Acts 16.11-15 & 40., Gender Roles, Leadership, Lydia, vocation

Looking for Lydia’s…

Lydia’s Conversion in Philippi

11 From Troas we put out to sea and sailed straight for Samothrace, and the next day we went on to Neapolis. 12 From there we traveled to Philippi, a Roman colony and the leading city of that district[a] of Macedonia. And we stayed there several days.
13 On the Sabbath we went outside the city gate to the river, where we expected to find a place of prayer. We sat down and began to speak to the women who had gathered there. 14 One of those listening was a woman from the city of Thyatira named Lydia, a dealer in purple cloth. She was a worshiper of God. The Lord opened her heart to respond to Paul’s message. 15 When she and the members of her household were baptized, she invited us to her home. “If you consider me a believer in the Lord,” she said, “come and stay at my house.” And she persuaded us.
(the story of Paul and Silas healing the demon-possessed fortune teller, ending up in prison, they were praising God and there was an earth quake and the jailer was about to kill himself as feared the prisoners would have escaped, but they hadn’t, spoke with Paul and Silas, he and all his house got converted)
40 After Paul and Silas came out of the prison, they went to Lydia’s house, where they met with the brothers and sisters and encouraged them. Then they left.

So, Lydia is a community leader, a gentile woman of standing within her community, and she hears the message and gets saved, and her and her whole household are baptised, she welcomes the apostles into her home, and hosts the Church at Philippi in her front room…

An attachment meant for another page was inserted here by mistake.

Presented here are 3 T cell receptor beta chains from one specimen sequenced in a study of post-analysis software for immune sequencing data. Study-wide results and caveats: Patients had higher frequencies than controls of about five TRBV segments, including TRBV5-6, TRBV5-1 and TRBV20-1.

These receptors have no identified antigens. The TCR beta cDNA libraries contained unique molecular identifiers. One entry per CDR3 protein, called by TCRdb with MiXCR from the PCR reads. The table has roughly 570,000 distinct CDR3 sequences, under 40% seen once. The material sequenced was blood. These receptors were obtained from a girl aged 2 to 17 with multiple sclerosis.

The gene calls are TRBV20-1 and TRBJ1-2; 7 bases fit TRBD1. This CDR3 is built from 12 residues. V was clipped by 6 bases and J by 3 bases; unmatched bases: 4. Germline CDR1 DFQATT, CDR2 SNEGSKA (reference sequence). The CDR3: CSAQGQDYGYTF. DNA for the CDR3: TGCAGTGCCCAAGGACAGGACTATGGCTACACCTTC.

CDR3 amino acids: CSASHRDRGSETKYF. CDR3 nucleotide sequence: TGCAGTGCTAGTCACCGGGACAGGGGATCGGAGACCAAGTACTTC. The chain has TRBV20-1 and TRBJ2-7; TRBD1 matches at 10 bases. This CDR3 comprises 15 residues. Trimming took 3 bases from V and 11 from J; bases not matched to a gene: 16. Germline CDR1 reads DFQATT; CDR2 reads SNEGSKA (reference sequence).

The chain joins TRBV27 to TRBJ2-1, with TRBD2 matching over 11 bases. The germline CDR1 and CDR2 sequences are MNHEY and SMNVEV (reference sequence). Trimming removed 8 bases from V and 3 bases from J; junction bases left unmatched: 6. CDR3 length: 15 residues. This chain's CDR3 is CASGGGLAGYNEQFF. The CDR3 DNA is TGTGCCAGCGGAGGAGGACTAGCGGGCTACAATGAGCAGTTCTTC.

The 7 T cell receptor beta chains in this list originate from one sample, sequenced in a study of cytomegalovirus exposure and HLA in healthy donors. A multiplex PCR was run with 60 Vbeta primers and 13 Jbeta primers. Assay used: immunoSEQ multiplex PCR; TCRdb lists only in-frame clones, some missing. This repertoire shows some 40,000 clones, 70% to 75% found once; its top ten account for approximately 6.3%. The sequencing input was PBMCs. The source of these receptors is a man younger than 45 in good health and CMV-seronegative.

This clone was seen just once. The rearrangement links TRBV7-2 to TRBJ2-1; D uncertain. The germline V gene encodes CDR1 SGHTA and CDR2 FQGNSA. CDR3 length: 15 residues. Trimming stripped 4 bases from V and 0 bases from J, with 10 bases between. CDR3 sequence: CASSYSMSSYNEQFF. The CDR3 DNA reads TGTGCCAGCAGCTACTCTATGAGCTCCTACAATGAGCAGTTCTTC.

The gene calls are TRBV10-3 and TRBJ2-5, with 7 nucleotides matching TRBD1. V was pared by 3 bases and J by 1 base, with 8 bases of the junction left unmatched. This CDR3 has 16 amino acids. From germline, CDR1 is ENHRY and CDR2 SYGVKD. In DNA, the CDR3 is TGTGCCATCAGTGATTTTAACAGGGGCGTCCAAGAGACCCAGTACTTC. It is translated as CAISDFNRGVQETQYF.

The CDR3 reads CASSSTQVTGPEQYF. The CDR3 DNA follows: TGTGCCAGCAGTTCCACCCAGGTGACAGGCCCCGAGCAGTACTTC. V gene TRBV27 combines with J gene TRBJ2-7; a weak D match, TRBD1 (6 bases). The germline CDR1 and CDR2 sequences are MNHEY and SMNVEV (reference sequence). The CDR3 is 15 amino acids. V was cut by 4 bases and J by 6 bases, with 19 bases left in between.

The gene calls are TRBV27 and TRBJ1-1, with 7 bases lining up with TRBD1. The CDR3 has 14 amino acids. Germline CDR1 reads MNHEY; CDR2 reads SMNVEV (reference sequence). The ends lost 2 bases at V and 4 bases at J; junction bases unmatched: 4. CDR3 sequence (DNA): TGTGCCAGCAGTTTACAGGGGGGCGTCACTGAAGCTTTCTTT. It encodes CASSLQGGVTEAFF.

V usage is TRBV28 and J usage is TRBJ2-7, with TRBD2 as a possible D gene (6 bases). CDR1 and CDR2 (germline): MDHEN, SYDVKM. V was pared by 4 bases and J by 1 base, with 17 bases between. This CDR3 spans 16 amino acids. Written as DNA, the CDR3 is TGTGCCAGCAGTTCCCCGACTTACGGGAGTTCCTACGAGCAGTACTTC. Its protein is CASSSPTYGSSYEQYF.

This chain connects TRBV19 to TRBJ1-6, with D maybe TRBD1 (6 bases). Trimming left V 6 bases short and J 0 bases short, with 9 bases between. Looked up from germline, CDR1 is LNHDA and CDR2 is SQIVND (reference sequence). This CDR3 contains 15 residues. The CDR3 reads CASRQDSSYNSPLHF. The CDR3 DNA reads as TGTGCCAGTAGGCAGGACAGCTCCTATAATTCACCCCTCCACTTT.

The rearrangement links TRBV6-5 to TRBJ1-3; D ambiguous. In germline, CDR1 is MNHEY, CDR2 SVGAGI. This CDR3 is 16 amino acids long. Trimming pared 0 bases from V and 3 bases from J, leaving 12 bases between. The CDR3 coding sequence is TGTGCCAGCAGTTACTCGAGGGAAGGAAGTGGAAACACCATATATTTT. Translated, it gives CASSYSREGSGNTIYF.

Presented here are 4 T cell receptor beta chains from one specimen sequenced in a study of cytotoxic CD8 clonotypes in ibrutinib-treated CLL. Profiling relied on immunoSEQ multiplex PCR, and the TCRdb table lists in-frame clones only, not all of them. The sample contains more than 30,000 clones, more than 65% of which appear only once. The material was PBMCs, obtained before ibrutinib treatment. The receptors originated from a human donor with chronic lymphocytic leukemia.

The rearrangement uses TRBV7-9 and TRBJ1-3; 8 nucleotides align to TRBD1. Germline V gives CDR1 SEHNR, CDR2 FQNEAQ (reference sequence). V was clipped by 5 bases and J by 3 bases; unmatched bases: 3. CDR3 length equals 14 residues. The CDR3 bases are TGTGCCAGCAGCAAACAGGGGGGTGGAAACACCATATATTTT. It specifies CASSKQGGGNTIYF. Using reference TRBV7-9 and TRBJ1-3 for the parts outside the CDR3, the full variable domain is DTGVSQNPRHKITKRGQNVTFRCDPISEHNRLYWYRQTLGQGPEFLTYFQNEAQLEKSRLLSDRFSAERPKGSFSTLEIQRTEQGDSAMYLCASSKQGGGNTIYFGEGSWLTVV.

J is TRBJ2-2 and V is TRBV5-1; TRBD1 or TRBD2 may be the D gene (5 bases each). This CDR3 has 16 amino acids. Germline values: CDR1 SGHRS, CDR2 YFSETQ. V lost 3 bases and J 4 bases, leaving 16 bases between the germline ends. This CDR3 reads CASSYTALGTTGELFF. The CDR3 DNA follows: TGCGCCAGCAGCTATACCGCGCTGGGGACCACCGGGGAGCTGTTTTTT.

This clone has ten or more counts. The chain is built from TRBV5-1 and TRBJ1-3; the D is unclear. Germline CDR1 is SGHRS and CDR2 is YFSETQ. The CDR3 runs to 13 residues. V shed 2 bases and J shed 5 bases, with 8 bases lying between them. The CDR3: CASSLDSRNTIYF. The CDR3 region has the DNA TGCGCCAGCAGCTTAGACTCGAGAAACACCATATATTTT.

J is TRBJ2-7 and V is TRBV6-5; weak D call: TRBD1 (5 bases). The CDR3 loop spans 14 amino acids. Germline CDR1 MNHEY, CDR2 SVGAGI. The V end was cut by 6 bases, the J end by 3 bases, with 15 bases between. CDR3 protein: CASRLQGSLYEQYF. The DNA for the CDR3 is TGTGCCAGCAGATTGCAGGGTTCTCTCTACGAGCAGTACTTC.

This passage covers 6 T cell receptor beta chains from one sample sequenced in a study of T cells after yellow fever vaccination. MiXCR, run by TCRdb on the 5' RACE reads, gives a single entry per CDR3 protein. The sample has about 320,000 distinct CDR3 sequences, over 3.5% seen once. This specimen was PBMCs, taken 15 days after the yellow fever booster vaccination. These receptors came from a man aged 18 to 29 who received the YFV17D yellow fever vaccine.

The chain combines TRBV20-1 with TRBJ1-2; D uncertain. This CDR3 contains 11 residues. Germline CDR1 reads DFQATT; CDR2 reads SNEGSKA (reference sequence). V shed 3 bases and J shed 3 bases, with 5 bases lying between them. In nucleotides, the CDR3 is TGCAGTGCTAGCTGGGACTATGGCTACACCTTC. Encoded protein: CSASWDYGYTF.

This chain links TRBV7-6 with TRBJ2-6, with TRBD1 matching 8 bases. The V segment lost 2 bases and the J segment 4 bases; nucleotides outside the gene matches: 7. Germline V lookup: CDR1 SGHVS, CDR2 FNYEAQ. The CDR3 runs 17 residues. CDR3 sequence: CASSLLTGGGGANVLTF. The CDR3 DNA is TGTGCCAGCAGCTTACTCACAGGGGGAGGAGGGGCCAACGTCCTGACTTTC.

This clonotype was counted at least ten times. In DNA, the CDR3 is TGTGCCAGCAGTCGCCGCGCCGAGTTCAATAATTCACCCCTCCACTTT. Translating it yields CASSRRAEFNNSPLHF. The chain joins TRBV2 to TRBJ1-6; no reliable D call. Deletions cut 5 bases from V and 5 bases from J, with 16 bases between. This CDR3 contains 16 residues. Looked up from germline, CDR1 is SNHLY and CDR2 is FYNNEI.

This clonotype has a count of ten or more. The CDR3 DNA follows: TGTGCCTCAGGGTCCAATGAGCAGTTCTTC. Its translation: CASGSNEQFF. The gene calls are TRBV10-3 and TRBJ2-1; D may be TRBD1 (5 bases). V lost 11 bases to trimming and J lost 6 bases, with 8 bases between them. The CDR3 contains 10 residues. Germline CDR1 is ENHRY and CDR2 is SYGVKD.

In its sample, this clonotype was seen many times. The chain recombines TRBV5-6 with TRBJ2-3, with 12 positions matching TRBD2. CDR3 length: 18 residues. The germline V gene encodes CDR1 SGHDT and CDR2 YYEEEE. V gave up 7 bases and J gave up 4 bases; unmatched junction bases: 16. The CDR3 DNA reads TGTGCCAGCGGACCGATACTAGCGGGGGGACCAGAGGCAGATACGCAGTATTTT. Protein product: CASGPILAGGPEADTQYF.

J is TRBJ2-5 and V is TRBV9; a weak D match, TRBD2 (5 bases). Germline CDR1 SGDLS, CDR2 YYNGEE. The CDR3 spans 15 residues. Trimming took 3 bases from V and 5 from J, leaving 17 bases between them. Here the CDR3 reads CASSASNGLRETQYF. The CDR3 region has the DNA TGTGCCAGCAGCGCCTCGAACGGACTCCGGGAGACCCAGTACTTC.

Lydia moves from a spiritual seeker and person of peace to one of the key (if not the key) mover and shaker in the Philippian Church. 

When I headed up the youth work at college, I made the joke, “In our kids groups this evening you may well have the next Archbishop of Canterbury, so we’d better all make sure your nice to HER”

(Ironically, as an aside, Justin Welby the Archbishop of Canterbury was turned down for being  a Vicar and told he didn’t have a future in the Church of England, but clearly God saw something the selectors didn’t and eventually he was recommended for training, and then ended up Archbishop!)

We simply don’t know where God will take the people we come into contact with, where they are destined to go… to often we look for healthy, fully formed disciples who agree with all our theological and biblical quirks, rather than the more costly step of growing our own disciples and seeing people released in all that they could be for the Kingdom.

You might be reading this passage and saying, ‘So what?’  woman became a Christian had massive ripple effect and was one of the key players in the Church in Philippi, what’s the big deal?

Yet in many Churches, women aren’t allowed to take a leadership role, due to (I believe) a misreading of a verse in Timothy, and a bit of confusion around the word head (which can also be translated source!).
Often those of us who are pro-women leaders, aren’t vocal enough in explaining the Biblical mandate for women in leadership ministry…